This morning, Marji Marlowe gave a fireside chat for the Design Science Studio called Consent for a Better World.
She introduced us to the Wheel of Power/Privilege.
Wheel of Power/Privilege
- Skin colour
- Formal education
- Mental health
- Owns property
- Cisgender man
- Different shades
- High school education
- Some disability
- Gay men
- Some neuro-divergence
- Mostly stable
- Middle class
- Learned English
- Cisgender woman
- Elementary education
- Significant ability
- Lesbian, bi, pan, asexual
- Significant neurodivergence
- Non-English monolingual
- Trans, intersex, non-binary
Adapted from James R. Vanderwoerd’s “Web of Oppression” and others
War and Peace
This week, we have also been witness to events of violent aggression, as Russia invaded the Ukraine. This violence is obviously violating the principles of consent in the community of nations who are constantly negotiating the boundaries of their national territories.
Before these events occurred, I was reading Peace Is Every Step: The Path of Mindfulness in Everyday Life by Thích Nhất Hạnh, and I was struck by the concept of interbeing as a perceptual framework for living in relationships of reciprocity with all of life.
“Out of our suffering, we should learn something. We need the vision of interbeing. We belong to each other. We cannot cut reality into pieces. The wellbeing of this is the wellbeing of that. So, we have to do things together. Every side is our side. There is no evil side. Veterans have experience that makes them the light at the tip of a candle, illuminating the roots of war and the way to peace.”
How can we respond to violence?
Thich Nhat Hanh responds to the question, “What should we do when a person attacks us physically?”
I have been working with Veronica Anderson, one of the members of coheART 2 of the Design Science Studio, learning about how our inner worlds and outer worlds are connected. To change the world, the transformation happens from the inside out.
As I have been exploring decisions around how best to invest in the earth and in people, I decided to invest in the work of a woman who has devoted herself to the work of sacred architecture to make a world that works for all of life.
I was raised in a culture that has been informed by the Christian tradition that my family inherited as survivors of the Taiping Rebellion in China that resulted in the genocide of millions of people.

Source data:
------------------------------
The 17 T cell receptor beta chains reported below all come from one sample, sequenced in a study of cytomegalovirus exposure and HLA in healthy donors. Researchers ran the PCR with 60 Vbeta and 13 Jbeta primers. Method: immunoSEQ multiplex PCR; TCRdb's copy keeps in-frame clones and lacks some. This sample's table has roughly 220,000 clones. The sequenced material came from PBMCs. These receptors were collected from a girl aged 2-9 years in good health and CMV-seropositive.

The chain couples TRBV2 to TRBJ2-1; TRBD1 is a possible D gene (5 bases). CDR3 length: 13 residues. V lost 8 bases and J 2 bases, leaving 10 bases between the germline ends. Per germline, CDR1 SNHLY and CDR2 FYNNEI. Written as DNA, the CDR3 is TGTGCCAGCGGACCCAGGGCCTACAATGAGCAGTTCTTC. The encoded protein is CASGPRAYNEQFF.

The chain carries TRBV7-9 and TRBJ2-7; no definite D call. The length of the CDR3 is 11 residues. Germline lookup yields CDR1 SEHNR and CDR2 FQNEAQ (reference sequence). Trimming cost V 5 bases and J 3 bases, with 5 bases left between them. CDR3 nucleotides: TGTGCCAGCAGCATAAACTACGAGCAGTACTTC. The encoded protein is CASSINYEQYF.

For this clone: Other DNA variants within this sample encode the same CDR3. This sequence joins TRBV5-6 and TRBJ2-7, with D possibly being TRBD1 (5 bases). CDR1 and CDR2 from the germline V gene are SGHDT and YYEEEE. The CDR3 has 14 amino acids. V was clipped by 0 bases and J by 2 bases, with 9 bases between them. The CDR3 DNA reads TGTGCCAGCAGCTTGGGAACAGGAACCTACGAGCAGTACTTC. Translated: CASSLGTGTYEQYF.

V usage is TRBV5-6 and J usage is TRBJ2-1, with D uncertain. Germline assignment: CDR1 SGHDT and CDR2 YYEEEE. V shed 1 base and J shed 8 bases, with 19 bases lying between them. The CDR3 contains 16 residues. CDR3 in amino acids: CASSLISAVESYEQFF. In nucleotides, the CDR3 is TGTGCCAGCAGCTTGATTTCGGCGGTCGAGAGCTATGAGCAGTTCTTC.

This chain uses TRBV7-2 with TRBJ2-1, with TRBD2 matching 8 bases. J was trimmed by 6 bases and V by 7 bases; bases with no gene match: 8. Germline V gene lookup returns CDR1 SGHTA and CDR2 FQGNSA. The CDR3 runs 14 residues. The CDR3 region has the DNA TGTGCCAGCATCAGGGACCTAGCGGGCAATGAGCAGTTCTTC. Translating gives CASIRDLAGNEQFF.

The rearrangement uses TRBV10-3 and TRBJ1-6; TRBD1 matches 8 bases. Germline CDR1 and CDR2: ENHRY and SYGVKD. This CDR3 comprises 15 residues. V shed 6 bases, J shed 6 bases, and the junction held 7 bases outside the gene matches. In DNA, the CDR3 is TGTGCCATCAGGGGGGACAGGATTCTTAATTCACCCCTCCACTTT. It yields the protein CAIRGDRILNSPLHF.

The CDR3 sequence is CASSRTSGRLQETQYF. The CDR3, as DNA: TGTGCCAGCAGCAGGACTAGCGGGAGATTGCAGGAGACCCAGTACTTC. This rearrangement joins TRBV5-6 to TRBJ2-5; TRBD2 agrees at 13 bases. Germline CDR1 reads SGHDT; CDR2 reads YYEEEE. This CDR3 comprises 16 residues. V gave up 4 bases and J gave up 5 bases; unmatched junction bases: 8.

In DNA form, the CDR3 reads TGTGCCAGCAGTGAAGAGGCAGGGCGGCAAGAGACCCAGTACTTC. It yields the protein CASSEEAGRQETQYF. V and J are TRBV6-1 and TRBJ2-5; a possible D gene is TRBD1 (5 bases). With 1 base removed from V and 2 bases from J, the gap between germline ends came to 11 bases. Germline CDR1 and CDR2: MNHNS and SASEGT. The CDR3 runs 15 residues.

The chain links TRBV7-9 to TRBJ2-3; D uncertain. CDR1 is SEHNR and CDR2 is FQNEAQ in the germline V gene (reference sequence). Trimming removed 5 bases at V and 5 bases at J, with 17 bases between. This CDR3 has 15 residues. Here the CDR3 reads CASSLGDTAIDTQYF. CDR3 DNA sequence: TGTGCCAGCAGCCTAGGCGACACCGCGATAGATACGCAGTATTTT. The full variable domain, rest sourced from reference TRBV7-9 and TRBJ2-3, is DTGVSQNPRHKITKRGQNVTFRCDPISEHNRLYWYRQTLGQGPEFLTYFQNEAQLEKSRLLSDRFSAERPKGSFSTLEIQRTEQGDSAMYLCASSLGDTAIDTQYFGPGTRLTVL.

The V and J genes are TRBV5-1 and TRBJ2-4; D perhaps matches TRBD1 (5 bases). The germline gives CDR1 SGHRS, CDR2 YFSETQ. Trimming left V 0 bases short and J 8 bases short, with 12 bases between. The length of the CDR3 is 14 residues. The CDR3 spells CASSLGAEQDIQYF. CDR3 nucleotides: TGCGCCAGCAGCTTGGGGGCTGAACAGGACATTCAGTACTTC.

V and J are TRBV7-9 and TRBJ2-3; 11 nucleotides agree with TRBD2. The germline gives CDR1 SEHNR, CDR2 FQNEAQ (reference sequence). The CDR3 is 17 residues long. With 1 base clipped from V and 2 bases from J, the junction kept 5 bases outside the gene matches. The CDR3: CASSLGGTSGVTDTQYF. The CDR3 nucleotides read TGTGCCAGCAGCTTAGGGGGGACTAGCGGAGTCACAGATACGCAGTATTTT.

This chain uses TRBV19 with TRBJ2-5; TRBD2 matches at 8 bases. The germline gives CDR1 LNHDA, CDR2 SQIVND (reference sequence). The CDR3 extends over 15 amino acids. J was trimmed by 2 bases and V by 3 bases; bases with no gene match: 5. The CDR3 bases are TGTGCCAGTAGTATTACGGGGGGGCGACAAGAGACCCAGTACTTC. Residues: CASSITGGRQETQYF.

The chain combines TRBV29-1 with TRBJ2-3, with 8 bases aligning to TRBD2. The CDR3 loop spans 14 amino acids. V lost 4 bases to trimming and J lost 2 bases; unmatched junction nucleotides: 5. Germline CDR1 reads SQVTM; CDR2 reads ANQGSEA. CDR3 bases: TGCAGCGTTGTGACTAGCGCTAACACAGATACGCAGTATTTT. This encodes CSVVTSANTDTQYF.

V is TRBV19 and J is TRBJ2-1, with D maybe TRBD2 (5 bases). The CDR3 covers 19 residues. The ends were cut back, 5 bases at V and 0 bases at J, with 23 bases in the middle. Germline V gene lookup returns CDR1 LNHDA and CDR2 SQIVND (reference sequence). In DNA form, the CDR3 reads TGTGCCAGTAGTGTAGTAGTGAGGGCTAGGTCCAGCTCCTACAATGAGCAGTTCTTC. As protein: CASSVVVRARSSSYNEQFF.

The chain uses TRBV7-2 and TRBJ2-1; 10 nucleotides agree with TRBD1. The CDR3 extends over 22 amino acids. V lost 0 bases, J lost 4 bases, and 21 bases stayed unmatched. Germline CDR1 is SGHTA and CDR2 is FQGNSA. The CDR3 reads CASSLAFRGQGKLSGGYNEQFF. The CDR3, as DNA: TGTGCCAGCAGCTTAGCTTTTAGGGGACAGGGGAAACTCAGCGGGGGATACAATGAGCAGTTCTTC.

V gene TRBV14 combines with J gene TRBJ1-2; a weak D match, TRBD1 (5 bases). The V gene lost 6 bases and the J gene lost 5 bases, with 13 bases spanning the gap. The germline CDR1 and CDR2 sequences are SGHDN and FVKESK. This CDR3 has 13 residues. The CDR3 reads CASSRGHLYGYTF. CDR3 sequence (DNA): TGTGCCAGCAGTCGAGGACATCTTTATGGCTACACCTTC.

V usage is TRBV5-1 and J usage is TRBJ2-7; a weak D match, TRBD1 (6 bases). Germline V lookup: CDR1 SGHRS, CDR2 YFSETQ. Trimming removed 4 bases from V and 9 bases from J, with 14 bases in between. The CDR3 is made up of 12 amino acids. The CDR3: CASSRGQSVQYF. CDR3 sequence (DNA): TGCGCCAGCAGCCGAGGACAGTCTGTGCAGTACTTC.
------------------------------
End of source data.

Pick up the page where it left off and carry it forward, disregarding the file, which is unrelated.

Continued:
How might we bridge the gaps, the divides, and the polarities, the many ways we have found to categorize people into separate identities?
Can Christians and Buddhists find common ground? Love is sacred and the sacred is love.
Mind the Gap
The Design Science Studio has been divided into twelve groups, or pods, of twelve people. Each pod decides on a name. Our pod is called Mind the Gap.
The gap is in the mind. The sense of separation that we feel is a perception of the self as separate from other human beings and from the earth and from the rest of the universe.
However, I do not exist apart from the other. The smaller self does not exist apart from the larger self. The Milky Way galaxy does not exist apart from the universe. The Sun does not exist apart from galaxy. The Earth does not exist apart from the Sun. The ocean, the air, and the land do not exist apart from the Earth. Humans do not exist apart from the ocean, the air, and the land. The individual does not exist apart from the family and the community and all the ancestors that came before.
The atom was thought to be indivisible. Adam was said to be made of dust. We have come to understand that the universe is itself indivisible. Everything is interconnected and interdependent.
The human experience involves both life and death. We might be so focused on a fear of death that we only perceive entropy. We might miss out on the love of life and the infinite potential of syntropy.
Be One With The Leaf
I asked the leaf whether it was frightened because it was autumn and the other leaves were falling.
The leaf told me, “No. During the whole spring and summer I was completely alive. I worked hard to help nourish the tree, and now much of me is in the tree. I am not limited by this form. I am also the whole tree, and when I go back to the soil, I will continue to nourish the tree. So I don’t worry at all. As I leave this branch and float to the ground, I will wave to the tree and tell her, “I will see you again very soon.”
That day there was a wind blowing and, after a while, I saw the leaf leave the branch and float down to the soil, dancing joyfully, because as it floated it saw itself already there in the tree. It was so happy. I bowed my head, knowing that I have a lot to learn from the leaf.”
By finding ways to connect across the divide, we are learning to find common ground and dissolve the distance between the self and the other.